All About Hardwood Floors

All About Hardwood Floors

Reclaimed hardwood floors
Reclaimed hardwood floors


To ensure that you have good floors in your house, just knock on wood. Nothing rivals the way wood warm-ups a room, its classic good looks, or how long it lasts

—qualities that earn it the distinction of flooring.

Whether you’re laying a wood floor in a new house or replacing one that’s damaged beyond repair, there are dozens of species to pick from, including trusty domestics, such as oak and maple, and intriguing exotics, such as tamarind and acacia. You also have a choice of widths—be it rustic wide planks or traditional narrow strips—and stain colors, which allows you to tailor your floors to your house’s style and decor. And thanks to modern adhesives, a wide variety of species are available as “engineered” boards. Made from a stable sandwich of veneers, rather than solid stock, engineered floors can go places where it wasn’t practical to install wood before: over radiant-floor heating systems and concrete and in basements.

Floor FAQs

What it costs: From $1.50 to $10 per square foot depending on wood thickness, species, and grade.

Installation could be from $2 per square foot to $14 depends on which hardwood you pick.

How it will hold up: Some prefinished solid-wood boards come with a 50-year warranty. With regular care, though, any solid-wood floor can easily last twice that long. Warranties on the finish for engineered
wood range from 10 to 30 years.

How to maintain it: Fight a finish’s biggest enemy—abrasive dirt—by vacuuming regularly and laying runners and doormats near entries.

Where to install it: Just about anywhere, except in areas prone to extreme humidity and standing water.

Shown: Its hardness makes oak ideal for high-traffic foyers. Clear-coated white oak works with cream wall paint and a peach stair runner for a serene color palette.


What to Know Before You Buy

Ask yourself these questions to narrow your search for the right wood floor:

Where do you plan to use it?
Kitchen and entryway Choose a hardwood, such as oak or hickory, which can handle heavy foot traffic better than a soft pine.
Bedroom and home office Rooms off the beaten path are good locations for softer woods, such as black cherry or black walnut.
Basement Avoid using solid-wood flooring below grade, where high humidity prevails. An engineered wood floor is a better option here because it’s more stable.
Bathroom Water can warp wood, making it a poor choice for baths with tubs and showers.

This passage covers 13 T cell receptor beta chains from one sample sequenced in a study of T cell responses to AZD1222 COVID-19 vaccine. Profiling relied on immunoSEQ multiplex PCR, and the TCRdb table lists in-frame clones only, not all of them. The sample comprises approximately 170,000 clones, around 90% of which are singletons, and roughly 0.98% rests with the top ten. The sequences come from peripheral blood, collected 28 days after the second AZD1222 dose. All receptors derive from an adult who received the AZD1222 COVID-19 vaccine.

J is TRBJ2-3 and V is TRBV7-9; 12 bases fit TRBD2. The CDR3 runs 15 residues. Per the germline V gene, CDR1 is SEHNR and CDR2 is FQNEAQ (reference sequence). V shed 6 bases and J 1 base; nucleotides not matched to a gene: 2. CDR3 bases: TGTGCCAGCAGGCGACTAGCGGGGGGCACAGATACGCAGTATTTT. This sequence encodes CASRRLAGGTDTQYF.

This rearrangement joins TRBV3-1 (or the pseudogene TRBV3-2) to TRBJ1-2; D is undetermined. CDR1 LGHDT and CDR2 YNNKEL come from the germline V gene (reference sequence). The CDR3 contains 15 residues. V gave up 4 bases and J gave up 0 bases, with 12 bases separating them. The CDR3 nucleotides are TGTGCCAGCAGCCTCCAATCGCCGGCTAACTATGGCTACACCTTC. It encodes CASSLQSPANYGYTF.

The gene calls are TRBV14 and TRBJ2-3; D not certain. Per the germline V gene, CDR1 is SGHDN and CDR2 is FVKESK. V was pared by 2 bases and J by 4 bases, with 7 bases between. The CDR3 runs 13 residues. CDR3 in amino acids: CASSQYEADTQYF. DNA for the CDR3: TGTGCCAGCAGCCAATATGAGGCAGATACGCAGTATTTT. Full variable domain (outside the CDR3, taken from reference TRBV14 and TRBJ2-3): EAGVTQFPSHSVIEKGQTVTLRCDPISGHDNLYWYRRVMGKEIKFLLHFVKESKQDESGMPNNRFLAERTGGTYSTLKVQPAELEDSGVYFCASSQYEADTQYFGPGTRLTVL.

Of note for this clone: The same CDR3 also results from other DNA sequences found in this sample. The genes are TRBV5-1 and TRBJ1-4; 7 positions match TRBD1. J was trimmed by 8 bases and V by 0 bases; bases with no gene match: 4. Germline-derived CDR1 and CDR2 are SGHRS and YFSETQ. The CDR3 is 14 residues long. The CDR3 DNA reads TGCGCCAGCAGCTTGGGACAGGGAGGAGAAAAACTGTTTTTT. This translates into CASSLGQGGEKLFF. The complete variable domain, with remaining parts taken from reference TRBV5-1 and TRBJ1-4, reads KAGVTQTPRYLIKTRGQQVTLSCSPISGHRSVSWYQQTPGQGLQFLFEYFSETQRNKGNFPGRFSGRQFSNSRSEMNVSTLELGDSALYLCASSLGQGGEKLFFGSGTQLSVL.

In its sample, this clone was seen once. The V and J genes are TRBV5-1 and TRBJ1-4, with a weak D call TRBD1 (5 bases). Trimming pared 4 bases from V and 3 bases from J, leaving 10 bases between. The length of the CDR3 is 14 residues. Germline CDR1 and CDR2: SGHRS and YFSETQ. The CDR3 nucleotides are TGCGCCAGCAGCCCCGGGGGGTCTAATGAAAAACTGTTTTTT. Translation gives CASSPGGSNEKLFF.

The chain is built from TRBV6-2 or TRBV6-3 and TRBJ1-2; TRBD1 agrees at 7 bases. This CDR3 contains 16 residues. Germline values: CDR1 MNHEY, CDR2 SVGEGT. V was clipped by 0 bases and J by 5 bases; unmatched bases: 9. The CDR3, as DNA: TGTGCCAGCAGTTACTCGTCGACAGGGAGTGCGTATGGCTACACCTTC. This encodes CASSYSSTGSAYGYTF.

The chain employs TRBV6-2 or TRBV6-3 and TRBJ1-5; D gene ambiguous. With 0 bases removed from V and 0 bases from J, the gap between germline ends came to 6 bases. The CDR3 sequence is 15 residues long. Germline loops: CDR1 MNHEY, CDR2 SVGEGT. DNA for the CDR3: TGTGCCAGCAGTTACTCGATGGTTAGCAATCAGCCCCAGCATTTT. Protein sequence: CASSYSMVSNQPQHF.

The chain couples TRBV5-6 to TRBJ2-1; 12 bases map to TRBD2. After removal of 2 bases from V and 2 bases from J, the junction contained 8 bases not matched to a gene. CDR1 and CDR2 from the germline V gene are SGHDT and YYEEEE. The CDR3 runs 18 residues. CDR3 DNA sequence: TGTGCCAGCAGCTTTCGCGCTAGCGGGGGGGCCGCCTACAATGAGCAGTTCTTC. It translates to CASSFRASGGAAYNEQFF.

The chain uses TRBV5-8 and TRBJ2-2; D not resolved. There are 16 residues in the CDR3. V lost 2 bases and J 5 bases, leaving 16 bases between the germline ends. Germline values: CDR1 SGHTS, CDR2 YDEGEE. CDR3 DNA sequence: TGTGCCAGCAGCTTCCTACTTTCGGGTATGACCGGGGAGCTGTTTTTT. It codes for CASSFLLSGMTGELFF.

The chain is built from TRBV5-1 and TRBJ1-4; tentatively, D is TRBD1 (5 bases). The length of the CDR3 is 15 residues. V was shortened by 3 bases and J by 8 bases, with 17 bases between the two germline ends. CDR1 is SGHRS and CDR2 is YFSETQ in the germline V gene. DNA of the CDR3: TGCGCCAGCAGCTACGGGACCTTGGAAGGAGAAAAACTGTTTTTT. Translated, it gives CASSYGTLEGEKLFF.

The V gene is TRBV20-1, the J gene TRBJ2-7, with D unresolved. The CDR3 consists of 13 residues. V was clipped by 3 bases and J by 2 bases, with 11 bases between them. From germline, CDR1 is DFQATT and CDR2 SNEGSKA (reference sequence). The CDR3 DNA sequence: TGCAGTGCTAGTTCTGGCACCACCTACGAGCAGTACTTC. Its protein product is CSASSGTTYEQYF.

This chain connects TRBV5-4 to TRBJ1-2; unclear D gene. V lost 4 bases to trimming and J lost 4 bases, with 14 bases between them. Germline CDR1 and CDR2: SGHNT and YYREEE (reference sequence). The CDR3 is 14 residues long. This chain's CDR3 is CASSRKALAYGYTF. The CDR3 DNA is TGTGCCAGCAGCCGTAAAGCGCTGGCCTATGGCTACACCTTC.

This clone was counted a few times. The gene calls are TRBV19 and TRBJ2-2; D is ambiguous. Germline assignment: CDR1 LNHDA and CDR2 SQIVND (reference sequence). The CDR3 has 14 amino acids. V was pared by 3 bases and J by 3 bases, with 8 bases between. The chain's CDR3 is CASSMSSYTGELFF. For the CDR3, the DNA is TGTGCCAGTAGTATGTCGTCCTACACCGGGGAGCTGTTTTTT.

What’s it going over?
Plywood subfloor As long as it’s solid and flat, you can install any type of nail- or glue-down hardwood, as well as a click-together, engineered strip or cork plank floating floors.
Existing wood floor Thinner boards with long-wearing factory-applied finishes are better here to ensure safe, no-trip transitions to adjacent rooms, hallways, and stairways.
Concrete slab or tile Nails aren’t an option. Consider a click-together floating floor or one that can be glued down.
Radiant floor Engineered flooring is ideal because it’s thinner and more stable than most solid wood.

Add It Up

To figure out how much your floor will cost, calculate the room’s square footage, then add 5 to 10 percent for cuts and waste. Multiply this figure by the board’s square-foot price to get your cost. Don’t forget to add on a few extra bucks for door thresholds, shoe moldings, and any nails or staples you might need.

Thickness Solid ¾-inch boards can be refinished up to 10 times. Thinner ones can’t be sanded as much, but when topped with durable factory-applied coatings, they shouldn’t require frequent refinishing.

Length Longer strips mean fewer distracting end joints. To make a small room appear bigger, use shorter strips.

Width Six-inch planks have a rustic appeal, but the joints open wide during dry spells; 2¼-inch strips look busier but stay tighter. Mix widths for the best of both.

Hardness The harder the wood, the less prone it is to dents and gouges. The table shown shows how various species stack up.

Hardwood Cuts

Flatsawn boards are cut so that the growth rings are roughly parallel with the face, leaving a distinctive flamelike grain pattern.

Quartersawn boards, which are more expensive, have a straight grain and
growth rings perpendicular to the face.

Mills sort each piece of flooring into different grades depending on the number of defects, such as knots and color variations. The fewer the defects, the more costly the wood. Just remember that the definition of defect changes from species to species.

Prefinished Vs. Site-finished

Finishes packed with aluminum oxides and cured under UV lights in a factory are tougher than ones applied on-site. And you can walk on the floor the day it’s installed since there’s no sanding or waiting for coats to dry. But every edge has a slight bevel at the joint, something you won’t see on a site-finished floor.